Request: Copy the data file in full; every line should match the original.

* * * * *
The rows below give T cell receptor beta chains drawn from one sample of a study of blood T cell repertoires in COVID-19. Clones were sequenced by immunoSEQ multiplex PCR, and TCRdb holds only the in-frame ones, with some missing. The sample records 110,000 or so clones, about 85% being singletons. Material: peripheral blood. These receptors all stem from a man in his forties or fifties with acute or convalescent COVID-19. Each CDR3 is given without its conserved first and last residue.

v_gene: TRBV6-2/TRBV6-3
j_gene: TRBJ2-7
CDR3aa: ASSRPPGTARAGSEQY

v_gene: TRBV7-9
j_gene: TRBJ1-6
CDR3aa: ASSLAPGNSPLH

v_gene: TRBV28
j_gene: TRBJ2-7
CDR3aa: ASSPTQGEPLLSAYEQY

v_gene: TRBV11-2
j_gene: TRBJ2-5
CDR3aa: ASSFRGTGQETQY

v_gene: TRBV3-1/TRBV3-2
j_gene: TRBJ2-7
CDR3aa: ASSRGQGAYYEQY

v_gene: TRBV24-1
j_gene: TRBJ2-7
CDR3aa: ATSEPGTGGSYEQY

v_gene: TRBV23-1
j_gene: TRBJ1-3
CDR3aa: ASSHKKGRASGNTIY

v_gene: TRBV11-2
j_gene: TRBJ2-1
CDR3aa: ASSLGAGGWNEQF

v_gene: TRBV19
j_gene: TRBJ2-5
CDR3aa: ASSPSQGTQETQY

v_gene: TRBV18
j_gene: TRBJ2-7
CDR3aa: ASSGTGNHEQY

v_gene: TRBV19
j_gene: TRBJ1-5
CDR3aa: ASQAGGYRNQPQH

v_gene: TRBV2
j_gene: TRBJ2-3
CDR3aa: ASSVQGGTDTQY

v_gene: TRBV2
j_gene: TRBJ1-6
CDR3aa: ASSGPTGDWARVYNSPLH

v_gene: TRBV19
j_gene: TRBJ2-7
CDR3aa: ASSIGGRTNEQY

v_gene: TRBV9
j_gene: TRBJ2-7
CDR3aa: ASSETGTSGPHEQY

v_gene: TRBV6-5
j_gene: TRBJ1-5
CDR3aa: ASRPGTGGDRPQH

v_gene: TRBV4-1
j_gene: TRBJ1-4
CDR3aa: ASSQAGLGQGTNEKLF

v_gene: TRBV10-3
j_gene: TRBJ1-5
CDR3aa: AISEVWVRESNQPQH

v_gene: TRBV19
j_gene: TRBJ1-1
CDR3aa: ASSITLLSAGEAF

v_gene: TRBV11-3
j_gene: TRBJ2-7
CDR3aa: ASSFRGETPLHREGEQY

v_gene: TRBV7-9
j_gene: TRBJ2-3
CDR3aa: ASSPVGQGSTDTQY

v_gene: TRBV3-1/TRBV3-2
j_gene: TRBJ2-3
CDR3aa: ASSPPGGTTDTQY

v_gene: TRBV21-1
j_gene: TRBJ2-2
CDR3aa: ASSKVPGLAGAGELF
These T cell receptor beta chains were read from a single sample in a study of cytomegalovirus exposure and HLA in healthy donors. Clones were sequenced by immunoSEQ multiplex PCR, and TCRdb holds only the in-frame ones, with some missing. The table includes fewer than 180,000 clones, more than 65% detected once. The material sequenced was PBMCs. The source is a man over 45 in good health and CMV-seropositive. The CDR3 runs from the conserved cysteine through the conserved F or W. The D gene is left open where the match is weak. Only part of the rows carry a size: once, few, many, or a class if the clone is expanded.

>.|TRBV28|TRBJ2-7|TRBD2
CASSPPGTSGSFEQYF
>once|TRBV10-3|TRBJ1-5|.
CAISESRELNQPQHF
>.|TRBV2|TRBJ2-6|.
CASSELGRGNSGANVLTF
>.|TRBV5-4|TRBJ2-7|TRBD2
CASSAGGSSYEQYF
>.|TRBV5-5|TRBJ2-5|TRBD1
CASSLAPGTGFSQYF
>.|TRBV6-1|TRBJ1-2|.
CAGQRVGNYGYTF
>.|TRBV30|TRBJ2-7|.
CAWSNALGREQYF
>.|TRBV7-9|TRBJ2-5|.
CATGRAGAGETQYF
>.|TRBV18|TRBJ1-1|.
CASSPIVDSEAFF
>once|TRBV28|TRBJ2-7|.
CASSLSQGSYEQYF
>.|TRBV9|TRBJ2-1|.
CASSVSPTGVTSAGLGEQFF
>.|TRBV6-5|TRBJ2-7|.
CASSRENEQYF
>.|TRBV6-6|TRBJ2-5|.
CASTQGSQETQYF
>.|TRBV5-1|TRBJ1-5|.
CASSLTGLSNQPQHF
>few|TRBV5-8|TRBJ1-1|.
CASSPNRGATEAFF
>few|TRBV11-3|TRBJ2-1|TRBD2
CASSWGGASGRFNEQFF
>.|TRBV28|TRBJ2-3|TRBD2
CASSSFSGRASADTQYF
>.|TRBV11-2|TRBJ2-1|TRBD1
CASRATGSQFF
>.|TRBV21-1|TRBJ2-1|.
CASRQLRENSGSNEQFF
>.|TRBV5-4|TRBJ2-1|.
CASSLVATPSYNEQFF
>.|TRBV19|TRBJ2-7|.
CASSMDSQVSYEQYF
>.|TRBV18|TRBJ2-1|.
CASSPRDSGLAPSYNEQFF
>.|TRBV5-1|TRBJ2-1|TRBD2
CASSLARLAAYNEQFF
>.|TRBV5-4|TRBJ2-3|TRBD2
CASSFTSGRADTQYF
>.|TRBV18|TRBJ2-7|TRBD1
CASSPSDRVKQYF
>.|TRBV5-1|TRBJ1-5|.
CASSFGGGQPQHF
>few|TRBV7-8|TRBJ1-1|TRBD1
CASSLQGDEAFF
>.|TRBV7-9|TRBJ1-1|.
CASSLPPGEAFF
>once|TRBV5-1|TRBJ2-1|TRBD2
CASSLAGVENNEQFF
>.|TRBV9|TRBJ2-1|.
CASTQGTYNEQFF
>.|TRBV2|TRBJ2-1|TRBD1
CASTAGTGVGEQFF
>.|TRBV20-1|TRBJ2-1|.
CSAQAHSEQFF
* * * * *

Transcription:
The rows below give T cell receptor beta chains drawn from one sample of a study of blood T cell repertoires in COVID-19. Clones were sequenced by immunoSEQ multiplex PCR, and TCRdb holds only the in-frame ones, with some missing. The sample records 110,000 or so clones, about 85% being singletons. Material: peripheral blood. These receptors all stem from a man in his forties or fifties with acute or convalescent COVID-19. Each CDR3 is given without its conserved first and last residue.

v_gene: TRBV6-2/TRBV6-3
j_gene: TRBJ2-7
CDR3aa: ASSRPPGTARAGSEQY

v_gene: TRBV7-9
j_gene: TRBJ1-6
CDR3aa: ASSLAPGNSPLH

v_gene: TRBV28
j_gene: TRBJ2-7
CDR3aa: ASSPTQGEPLLSAYEQY

v_gene: TRBV11-2
j_gene: TRBJ2-5
CDR3aa: ASSFRGTGQETQY

v_gene: TRBV3-1/TRBV3-2
j_gene: TRBJ2-7
CDR3aa: ASSRGQGAYYEQY

v_gene: TRBV24-1
j_gene: TRBJ2-7
CDR3aa: ATSEPGTGGSYEQY

v_gene: TRBV23-1
j_gene: TRBJ1-3
CDR3aa: ASSHKKGRASGNTIY

v_gene: TRBV11-2
j_gene: TRBJ2-1
CDR3aa: ASSLGAGGWNEQF

v_gene: TRBV19
j_gene: TRBJ2-5
CDR3aa: ASSPSQGTQETQY

v_gene: TRBV18
j_gene: TRBJ2-7
CDR3aa: ASSGTGNHEQY

v_gene: TRBV19
j_gene: TRBJ1-5
CDR3aa: ASQAGGYRNQPQH

v_gene: TRBV2
j_gene: TRBJ2-3
CDR3aa: ASSVQGGTDTQY

v_gene: TRBV2
j_gene: TRBJ1-6
CDR3aa: ASSGPTGDWARVYNSPLH

v_gene: TRBV19
j_gene: TRBJ2-7
CDR3aa: ASSIGGRTNEQY

v_gene: TRBV9
j_gene: TRBJ2-7
CDR3aa: ASSETGTSGPHEQY

v_gene: TRBV6-5
j_gene: TRBJ1-5
CDR3aa: ASRPGTGGDRPQH

v_gene: TRBV4-1
j_gene: TRBJ1-4
CDR3aa: ASSQAGLGQGTNEKLF

v_gene: TRBV10-3
j_gene: TRBJ1-5
CDR3aa: AISEVWVRESNQPQH

v_gene: TRBV19
j_gene: TRBJ1-1
CDR3aa: ASSITLLSAGEAF

v_gene: TRBV11-3
j_gene: TRBJ2-7
CDR3aa: ASSFRGETPLHREGEQY

v_gene: TRBV7-9
j_gene: TRBJ2-3
CDR3aa: ASSPVGQGSTDTQY

v_gene: TRBV3-1/TRBV3-2
j_gene: TRBJ2-3
CDR3aa: ASSPPGGTTDTQY

v_gene: TRBV21-1
j_gene: TRBJ2-2
CDR3aa: ASSKVPGLAGAGELF
These T cell receptor beta chains were read from a single sample in a study of cytomegalovirus exposure and HLA in healthy donors. Clones were sequenced by immunoSEQ multiplex PCR, and TCRdb holds only the in-frame ones, with some missing. The table includes fewer than 180,000 clones, more than 65% detected once. The material sequenced was PBMCs. The source is a man over 45 in good health and CMV-seropositive. The CDR3 runs from the conserved cysteine through the conserved F or W. The D gene is left open where the match is weak. Only part of the rows carry a size: once, few, many, or a class if the clone is expanded.

>.|TRBV28|TRBJ2-7|TRBD2
CASSPPGTSGSFEQYF
>once|TRBV10-3|TRBJ1-5|.
CAISESRELNQPQHF
>.|TRBV2|TRBJ2-6|.
CASSELGRGNSGANVLTF
>.|TRBV5-4|TRBJ2-7|TRBD2
CASSAGGSSYEQYF
>.|TRBV5-5|TRBJ2-5|TRBD1
CASSLAPGTGFSQYF
>.|TRBV6-1|TRBJ1-2|.
CAGQRVGNYGYTF
>.|TRBV30|TRBJ2-7|.
CAWSNALGREQYF
>.|TRBV7-9|TRBJ2-5|.
CATGRAGAGETQYF
>.|TRBV18|TRBJ1-1|.
CASSPIVDSEAFF
>once|TRBV28|TRBJ2-7|.
CASSLSQGSYEQYF
>.|TRBV9|TRBJ2-1|.
CASSVSPTGVTSAGLGEQFF
>.|TRBV6-5|TRBJ2-7|.
CASSRENEQYF
>.|TRBV6-6|TRBJ2-5|.
CASTQGSQETQYF
>.|TRBV5-1|TRBJ1-5|.
CASSLTGLSNQPQHF
>few|TRBV5-8|TRBJ1-1|.
CASSPNRGATEAFF
>few|TRBV11-3|TRBJ2-1|TRBD2
CASSWGGASGRFNEQFF
>.|TRBV28|TRBJ2-3|TRBD2
CASSSFSGRASADTQYF
>.|TRBV11-2|TRBJ2-1|TRBD1
CASRATGSQFF
>.|TRBV21-1|TRBJ2-1|.
CASRQLRENSGSNEQFF
>.|TRBV5-4|TRBJ2-1|.
CASSLVATPSYNEQFF
>.|TRBV19|TRBJ2-7|.
CASSMDSQVSYEQYF
>.|TRBV18|TRBJ2-1|.
CASSPRDSGLAPSYNEQFF
>.|TRBV5-1|TRBJ2-1|TRBD2
CASSLARLAAYNEQFF
>.|TRBV5-4|TRBJ2-3|TRBD2
CASSFTSGRADTQYF
>.|TRBV18|TRBJ2-7|TRBD1
CASSPSDRVKQYF
>.|TRBV5-1|TRBJ1-5|.
CASSFGGGQPQHF
>few|TRBV7-8|TRBJ1-1|TRBD1
CASSLQGDEAFF
>.|TRBV7-9|TRBJ1-1|.
CASSLPPGEAFF
>once|TRBV5-1|TRBJ2-1|TRBD2
CASSLAGVENNEQFF
>.|TRBV9|TRBJ2-1|.
CASTQGTYNEQFF
>.|TRBV2|TRBJ2-1|TRBD1
CASTAGTGVGEQFF
>.|TRBV20-1|TRBJ2-1|.
CSAQAHSEQFF